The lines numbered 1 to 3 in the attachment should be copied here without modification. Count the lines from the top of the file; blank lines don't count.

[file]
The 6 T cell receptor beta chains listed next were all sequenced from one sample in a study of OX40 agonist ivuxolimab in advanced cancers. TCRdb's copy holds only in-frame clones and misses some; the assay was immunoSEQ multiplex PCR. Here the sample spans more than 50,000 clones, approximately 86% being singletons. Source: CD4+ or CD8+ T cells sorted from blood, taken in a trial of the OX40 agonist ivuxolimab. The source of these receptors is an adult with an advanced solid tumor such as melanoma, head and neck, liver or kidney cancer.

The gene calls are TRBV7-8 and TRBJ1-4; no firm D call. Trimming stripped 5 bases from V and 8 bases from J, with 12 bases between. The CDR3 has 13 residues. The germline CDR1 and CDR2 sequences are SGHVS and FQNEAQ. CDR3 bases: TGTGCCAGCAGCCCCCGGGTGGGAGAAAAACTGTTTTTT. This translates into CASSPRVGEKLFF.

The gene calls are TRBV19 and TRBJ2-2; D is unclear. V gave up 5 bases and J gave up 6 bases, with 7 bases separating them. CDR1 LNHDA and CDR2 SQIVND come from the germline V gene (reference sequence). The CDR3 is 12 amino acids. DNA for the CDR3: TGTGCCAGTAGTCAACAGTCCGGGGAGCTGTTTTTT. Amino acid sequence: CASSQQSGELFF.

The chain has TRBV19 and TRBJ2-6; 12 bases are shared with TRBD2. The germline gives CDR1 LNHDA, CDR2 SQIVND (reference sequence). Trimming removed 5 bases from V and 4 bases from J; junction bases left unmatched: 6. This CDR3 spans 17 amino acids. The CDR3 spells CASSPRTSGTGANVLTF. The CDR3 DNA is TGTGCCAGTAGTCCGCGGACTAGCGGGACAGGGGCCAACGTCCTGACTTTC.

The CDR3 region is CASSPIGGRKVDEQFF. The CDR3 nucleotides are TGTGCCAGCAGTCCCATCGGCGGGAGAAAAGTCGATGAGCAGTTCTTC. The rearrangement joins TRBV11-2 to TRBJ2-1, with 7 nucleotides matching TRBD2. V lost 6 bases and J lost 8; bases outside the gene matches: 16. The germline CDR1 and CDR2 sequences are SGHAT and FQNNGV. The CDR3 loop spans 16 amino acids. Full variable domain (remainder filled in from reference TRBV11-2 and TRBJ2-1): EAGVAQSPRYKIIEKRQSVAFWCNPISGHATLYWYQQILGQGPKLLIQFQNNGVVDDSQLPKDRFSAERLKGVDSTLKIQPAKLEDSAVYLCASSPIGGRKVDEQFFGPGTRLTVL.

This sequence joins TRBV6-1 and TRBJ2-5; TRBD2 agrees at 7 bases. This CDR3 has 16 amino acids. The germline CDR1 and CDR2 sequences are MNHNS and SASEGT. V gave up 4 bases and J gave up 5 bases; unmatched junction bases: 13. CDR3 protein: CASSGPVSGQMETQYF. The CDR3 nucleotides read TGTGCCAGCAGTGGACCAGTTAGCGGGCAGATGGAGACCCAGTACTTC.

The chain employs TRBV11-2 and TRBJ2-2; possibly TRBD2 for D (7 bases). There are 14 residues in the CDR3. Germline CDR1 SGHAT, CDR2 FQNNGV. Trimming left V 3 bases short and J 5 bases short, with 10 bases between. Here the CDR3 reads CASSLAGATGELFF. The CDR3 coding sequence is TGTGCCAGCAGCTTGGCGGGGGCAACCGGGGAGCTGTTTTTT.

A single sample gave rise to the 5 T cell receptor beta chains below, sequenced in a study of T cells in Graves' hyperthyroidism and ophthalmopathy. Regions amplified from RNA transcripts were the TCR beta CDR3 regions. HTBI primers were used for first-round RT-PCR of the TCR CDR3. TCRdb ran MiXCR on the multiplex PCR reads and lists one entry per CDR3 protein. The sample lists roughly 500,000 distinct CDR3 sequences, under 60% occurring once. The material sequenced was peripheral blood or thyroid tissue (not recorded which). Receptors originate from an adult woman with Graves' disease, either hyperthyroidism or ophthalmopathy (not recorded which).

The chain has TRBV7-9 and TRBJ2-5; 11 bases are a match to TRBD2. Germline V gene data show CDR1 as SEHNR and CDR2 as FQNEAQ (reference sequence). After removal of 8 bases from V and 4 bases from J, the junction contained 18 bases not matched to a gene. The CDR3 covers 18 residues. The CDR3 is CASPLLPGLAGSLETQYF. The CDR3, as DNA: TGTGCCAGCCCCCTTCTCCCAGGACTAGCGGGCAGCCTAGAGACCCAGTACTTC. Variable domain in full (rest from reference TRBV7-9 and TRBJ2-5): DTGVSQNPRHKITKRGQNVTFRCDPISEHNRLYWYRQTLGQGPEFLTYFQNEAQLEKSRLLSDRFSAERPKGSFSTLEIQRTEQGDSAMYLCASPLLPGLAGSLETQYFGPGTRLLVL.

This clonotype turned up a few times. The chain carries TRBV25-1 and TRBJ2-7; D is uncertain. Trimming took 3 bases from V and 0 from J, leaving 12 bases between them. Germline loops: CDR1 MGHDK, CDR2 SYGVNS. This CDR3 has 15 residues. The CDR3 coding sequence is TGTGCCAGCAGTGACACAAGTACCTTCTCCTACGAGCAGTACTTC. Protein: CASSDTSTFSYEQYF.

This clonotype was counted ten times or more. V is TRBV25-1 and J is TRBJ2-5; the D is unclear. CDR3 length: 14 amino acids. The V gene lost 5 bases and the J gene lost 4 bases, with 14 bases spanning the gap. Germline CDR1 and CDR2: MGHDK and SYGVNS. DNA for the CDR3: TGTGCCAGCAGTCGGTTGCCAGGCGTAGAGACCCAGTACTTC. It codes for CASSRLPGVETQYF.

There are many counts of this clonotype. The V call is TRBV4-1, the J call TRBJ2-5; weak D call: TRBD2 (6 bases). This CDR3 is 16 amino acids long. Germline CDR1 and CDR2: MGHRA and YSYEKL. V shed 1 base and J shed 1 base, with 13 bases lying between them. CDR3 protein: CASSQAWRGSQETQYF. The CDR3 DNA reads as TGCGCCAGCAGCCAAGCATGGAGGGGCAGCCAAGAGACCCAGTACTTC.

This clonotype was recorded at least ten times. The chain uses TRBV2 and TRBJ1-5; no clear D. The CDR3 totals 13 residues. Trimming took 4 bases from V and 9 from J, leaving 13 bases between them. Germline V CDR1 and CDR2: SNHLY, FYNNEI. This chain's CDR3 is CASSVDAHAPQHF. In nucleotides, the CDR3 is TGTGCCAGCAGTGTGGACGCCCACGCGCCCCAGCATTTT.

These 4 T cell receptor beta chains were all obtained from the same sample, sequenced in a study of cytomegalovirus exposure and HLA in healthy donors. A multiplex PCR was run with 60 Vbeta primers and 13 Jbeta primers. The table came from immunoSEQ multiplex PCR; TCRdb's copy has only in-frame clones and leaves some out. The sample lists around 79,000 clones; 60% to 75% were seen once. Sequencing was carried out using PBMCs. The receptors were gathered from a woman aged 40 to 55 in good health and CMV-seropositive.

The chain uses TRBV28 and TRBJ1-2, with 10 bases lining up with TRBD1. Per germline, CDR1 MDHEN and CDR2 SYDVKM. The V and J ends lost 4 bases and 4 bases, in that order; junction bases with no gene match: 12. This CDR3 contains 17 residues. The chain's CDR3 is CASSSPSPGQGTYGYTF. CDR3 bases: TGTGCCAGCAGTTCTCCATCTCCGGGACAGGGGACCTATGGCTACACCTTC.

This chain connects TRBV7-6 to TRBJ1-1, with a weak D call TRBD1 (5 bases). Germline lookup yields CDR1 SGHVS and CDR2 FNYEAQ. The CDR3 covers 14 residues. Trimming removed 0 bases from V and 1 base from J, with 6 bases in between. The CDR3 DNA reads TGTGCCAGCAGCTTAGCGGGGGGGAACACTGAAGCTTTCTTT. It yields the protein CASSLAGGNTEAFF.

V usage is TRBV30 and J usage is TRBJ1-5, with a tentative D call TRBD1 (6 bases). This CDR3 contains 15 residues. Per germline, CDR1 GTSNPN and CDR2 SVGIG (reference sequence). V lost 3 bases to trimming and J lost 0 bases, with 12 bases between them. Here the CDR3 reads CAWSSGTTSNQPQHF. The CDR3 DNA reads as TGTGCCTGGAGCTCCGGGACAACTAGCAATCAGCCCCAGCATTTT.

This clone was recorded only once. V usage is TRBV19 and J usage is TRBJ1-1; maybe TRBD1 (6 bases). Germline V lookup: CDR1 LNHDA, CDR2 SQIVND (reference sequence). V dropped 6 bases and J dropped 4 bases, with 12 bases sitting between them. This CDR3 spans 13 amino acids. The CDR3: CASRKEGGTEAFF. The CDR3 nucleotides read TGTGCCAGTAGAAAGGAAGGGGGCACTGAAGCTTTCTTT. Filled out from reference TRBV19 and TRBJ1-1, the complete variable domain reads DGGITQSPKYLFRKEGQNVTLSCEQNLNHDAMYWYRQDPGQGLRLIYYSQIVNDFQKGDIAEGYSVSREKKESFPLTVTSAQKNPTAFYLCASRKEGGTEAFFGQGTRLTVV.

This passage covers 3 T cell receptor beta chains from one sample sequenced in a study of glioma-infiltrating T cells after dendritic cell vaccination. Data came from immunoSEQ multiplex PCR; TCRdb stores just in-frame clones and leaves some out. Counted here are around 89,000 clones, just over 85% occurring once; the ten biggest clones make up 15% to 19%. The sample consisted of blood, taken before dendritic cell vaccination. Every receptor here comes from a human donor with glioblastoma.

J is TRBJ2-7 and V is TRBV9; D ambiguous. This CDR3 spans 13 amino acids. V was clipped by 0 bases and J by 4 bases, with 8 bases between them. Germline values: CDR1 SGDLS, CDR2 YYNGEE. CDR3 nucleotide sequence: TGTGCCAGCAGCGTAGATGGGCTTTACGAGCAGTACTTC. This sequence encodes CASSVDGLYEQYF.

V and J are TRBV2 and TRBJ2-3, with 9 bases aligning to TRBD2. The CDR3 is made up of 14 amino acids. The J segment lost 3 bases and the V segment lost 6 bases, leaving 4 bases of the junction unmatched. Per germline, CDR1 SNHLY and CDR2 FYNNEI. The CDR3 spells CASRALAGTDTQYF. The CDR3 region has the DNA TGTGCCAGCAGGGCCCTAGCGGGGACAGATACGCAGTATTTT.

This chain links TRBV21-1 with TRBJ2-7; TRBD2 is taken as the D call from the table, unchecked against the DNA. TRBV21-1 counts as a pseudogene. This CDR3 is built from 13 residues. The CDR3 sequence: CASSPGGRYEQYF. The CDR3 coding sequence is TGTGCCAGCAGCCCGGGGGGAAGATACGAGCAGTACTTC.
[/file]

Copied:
The 6 T cell receptor beta chains listed next were all sequenced from one sample in a study of OX40 agonist ivuxolimab in advanced cancers. TCRdb's copy holds only in-frame clones and misses some; the assay was immunoSEQ multiplex PCR. Here the sample spans more than 50,000 clones, approximately 86% being singletons. Source: CD4+ or CD8+ T cells sorted from blood, taken in a trial of the OX40 agonist ivuxolimab. The source of these receptors is an adult with an advanced solid tumor such as melanoma, head and neck, liver or kidney cancer.

The gene calls are TRBV7-8 and TRBJ1-4; no firm D call. Trimming stripped 5 bases from V and 8 bases from J, with 12 bases between. The CDR3 has 13 residues. The germline CDR1 and CDR2 sequences are SGHVS and FQNEAQ. CDR3 bases: TGTGCCAGCAGCCCCCGGGTGGGAGAAAAACTGTTTTTT. This translates into CASSPRVGEKLFF.

The gene calls are TRBV19 and TRBJ2-2; D is unclear. V gave up 5 bases and J gave up 6 bases, with 7 bases separating them. CDR1 LNHDA and CDR2 SQIVND come from the germline V gene (reference sequence). The CDR3 is 12 amino acids. DNA for the CDR3: TGTGCCAGTAGTCAACAGTCCGGGGAGCTGTTTTTT. Amino acid sequence: CASSQQSGELFF.